I am accustomed to being unpopular around the holidays, that's of course, until people taste my culinary creations. But that doesn't happen until you are lounging at my oversized dinner table — which is themed and decorated — with a complementing soundscape playlist and ambiance enhanced by (anything but vanilla) scented candles affixing a schmorgasbord for the eyes and sniffer.
Yet it's in the planning stages that conflicts arise, as some of my guests demand that anything without butter, cream, the most costly shellfish and bacon can't possibly be worthy of any celebration's tablescape. Bull, I say.
But they will try to argue with me, claiming that anything without these and other similar ingredients will taste like moldy, grainy, fluted cardboard. And that was the debate that drove me to near insanity prior to our Thanksgiving celebration. My food tastes just as lovely as theirs, if not better, and it doesn't require the ritual sacrifice of anything that ever lived, so everyone, and everything, can live happily ever after.
Spa, manicures, pedicures, weekend getaways to Saint Tropez, pilates, genteel prosecco happy hours, acupuncture, aromatherapy. . . that's how I imagined my turkey's time on earth.
Vegans get a bad rep, particularly on occasions that center around traditional foods where animal protein is the main event. Thanksgiving rhymes with turkey, Fourth of July with hot dogs and burgers, Easter and ham and Mardi Gras with crawfish boils and Jambalaya.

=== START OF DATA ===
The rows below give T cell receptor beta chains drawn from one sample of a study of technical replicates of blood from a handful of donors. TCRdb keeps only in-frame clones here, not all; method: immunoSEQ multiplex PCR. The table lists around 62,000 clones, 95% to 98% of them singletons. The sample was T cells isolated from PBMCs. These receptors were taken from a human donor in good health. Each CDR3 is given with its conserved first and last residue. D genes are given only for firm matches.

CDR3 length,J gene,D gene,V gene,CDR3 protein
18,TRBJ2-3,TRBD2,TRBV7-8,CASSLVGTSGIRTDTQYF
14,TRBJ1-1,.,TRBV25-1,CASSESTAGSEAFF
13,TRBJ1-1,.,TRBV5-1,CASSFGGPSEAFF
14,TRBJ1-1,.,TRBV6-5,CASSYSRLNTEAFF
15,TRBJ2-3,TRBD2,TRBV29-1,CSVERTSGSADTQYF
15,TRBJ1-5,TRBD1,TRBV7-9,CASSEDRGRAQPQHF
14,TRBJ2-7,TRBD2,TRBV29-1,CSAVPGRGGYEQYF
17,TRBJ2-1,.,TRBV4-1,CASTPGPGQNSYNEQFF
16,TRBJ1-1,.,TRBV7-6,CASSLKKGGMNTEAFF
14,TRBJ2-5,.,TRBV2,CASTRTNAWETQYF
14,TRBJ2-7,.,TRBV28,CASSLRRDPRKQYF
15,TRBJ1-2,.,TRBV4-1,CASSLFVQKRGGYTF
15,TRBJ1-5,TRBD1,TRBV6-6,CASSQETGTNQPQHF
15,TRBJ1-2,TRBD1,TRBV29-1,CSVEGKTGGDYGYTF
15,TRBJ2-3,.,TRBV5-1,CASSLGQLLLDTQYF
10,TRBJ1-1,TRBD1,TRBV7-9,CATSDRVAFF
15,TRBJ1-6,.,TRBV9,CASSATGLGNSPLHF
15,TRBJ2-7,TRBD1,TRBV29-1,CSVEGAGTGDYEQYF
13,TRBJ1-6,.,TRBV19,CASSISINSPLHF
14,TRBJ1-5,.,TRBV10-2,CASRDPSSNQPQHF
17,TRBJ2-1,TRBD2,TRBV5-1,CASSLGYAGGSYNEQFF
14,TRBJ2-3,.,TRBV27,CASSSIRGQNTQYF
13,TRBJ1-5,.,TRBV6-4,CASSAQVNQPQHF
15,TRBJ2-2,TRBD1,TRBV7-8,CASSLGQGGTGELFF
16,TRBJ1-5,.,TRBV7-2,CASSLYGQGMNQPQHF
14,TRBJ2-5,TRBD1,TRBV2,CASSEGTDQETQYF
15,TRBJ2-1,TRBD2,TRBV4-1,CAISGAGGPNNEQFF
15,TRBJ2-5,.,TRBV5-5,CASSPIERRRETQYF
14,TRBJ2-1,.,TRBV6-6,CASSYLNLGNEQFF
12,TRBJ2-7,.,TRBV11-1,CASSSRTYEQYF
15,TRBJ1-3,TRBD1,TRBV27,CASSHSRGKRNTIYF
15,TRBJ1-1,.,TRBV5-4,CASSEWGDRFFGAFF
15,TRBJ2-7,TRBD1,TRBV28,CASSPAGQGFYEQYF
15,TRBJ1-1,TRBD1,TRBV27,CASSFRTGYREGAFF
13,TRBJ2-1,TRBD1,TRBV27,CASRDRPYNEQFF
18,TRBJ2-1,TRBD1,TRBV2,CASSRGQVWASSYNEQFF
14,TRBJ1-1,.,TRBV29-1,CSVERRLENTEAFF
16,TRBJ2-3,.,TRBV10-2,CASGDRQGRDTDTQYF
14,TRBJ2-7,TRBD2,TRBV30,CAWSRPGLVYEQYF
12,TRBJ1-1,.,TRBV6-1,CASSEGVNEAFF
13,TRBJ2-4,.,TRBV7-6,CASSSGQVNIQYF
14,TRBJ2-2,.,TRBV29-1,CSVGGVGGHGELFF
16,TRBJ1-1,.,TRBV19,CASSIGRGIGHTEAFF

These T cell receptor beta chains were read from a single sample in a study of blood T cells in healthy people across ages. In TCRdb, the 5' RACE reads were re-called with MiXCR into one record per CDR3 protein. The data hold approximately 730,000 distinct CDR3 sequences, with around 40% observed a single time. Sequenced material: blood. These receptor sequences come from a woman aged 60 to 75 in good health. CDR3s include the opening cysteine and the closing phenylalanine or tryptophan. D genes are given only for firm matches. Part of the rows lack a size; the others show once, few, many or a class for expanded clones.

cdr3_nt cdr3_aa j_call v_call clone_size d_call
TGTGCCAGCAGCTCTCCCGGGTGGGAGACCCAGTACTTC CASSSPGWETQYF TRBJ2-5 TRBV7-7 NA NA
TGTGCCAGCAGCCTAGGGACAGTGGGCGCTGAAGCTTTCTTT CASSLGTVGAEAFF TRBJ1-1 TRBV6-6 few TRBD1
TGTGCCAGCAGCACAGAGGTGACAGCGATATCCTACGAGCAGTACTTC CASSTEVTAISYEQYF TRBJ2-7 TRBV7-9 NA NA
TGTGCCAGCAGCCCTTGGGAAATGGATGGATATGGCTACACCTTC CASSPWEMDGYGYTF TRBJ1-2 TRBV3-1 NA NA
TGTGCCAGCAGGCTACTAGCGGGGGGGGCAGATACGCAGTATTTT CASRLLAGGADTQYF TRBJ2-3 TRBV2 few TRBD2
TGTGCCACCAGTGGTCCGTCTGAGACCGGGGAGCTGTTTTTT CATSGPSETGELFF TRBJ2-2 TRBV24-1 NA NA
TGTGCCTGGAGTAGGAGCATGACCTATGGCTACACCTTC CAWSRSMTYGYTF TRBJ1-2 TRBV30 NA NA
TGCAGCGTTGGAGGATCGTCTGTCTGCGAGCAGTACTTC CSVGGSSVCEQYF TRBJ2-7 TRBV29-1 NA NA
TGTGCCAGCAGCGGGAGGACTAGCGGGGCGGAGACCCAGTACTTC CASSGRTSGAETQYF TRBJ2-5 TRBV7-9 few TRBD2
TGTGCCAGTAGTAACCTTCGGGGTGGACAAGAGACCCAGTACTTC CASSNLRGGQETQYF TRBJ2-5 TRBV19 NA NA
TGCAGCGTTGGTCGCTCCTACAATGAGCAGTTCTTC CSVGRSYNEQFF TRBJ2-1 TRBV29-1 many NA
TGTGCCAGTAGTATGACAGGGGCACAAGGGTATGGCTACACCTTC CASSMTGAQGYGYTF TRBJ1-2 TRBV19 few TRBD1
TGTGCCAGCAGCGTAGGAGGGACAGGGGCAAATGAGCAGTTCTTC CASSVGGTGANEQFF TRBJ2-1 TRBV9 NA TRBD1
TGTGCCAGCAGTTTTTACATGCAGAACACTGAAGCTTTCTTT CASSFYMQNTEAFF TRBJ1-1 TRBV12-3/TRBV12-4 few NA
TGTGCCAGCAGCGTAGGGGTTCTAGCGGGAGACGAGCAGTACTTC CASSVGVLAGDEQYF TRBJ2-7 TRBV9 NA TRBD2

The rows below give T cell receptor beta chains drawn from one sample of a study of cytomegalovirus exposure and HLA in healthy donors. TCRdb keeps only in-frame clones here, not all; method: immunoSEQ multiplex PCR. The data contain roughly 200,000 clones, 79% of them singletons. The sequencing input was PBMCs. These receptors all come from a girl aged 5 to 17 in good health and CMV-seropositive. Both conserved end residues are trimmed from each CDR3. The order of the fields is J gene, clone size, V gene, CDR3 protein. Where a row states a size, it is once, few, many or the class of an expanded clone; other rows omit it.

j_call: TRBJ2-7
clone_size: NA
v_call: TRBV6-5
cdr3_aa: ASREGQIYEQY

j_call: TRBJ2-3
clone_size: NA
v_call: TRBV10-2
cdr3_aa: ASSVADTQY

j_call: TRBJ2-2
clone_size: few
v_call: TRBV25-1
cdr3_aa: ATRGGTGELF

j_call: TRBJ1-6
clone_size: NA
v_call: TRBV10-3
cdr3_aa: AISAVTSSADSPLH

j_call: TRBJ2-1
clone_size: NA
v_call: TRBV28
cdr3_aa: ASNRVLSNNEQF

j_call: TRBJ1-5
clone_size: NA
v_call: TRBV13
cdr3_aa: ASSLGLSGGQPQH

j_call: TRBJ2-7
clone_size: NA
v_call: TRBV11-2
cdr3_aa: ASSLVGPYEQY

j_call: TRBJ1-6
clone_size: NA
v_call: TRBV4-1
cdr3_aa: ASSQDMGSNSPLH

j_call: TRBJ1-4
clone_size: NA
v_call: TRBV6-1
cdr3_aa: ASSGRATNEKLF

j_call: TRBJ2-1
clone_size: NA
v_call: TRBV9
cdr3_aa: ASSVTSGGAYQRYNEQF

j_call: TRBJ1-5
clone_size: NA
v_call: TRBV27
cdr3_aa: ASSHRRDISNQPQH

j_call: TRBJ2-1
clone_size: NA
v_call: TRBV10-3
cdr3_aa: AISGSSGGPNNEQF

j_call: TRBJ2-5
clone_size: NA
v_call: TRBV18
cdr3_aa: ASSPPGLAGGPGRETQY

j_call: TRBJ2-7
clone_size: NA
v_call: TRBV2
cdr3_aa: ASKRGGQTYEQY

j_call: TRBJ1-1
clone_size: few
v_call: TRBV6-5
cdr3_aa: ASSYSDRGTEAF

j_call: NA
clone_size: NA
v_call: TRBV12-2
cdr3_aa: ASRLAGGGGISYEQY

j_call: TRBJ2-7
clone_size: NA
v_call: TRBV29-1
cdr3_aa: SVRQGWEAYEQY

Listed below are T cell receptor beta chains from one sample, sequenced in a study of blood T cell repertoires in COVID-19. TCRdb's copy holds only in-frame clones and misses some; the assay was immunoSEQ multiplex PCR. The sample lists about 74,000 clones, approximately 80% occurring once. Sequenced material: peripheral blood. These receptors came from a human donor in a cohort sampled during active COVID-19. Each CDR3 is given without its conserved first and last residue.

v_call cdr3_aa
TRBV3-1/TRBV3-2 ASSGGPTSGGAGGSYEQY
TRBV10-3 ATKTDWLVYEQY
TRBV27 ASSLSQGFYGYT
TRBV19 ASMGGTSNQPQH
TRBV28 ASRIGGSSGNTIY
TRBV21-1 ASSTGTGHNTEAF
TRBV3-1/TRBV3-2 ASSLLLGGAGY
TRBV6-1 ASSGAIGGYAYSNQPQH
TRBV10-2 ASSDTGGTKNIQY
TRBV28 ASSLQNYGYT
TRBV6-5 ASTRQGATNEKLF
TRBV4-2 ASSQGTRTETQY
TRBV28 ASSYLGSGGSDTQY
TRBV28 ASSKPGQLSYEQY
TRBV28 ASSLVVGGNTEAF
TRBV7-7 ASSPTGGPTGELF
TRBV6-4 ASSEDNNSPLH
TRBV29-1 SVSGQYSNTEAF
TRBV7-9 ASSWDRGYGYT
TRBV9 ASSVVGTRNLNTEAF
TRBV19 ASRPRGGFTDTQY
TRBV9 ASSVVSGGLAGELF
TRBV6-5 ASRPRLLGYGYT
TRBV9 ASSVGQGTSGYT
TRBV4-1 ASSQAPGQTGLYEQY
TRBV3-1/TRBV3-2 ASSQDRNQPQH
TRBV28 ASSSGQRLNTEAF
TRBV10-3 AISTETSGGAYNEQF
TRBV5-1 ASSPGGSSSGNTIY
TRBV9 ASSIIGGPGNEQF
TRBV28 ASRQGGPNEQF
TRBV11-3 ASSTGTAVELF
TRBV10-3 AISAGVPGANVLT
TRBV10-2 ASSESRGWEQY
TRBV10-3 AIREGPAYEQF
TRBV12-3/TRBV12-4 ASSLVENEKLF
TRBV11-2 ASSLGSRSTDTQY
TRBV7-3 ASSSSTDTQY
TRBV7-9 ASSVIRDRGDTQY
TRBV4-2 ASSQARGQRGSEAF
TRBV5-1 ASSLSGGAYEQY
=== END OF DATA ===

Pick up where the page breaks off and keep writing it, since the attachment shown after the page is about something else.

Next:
It's not acceptable for me, but I recognize that food is that important. It's part of our culture as much as it's a primal urge. Like sex.
I was faced with a conundrum: If I wanted to be close to my loved ones, the foul fowl issue could not be avoided. If I didn't provide it, they would bring it. No turkey was a deal breaker. And when it came to choosing between spending time with them or solo with my convictions, I chose the former.
My adventure was only beginning. Out-of-towners that they were, they had no oven. They would either have to procure a bird precooked, which probably meant it wouldn't come from the most reputable of sources —places where the birds are succumbed to a tragic existence — or it would be up to me. So I made turkey my business.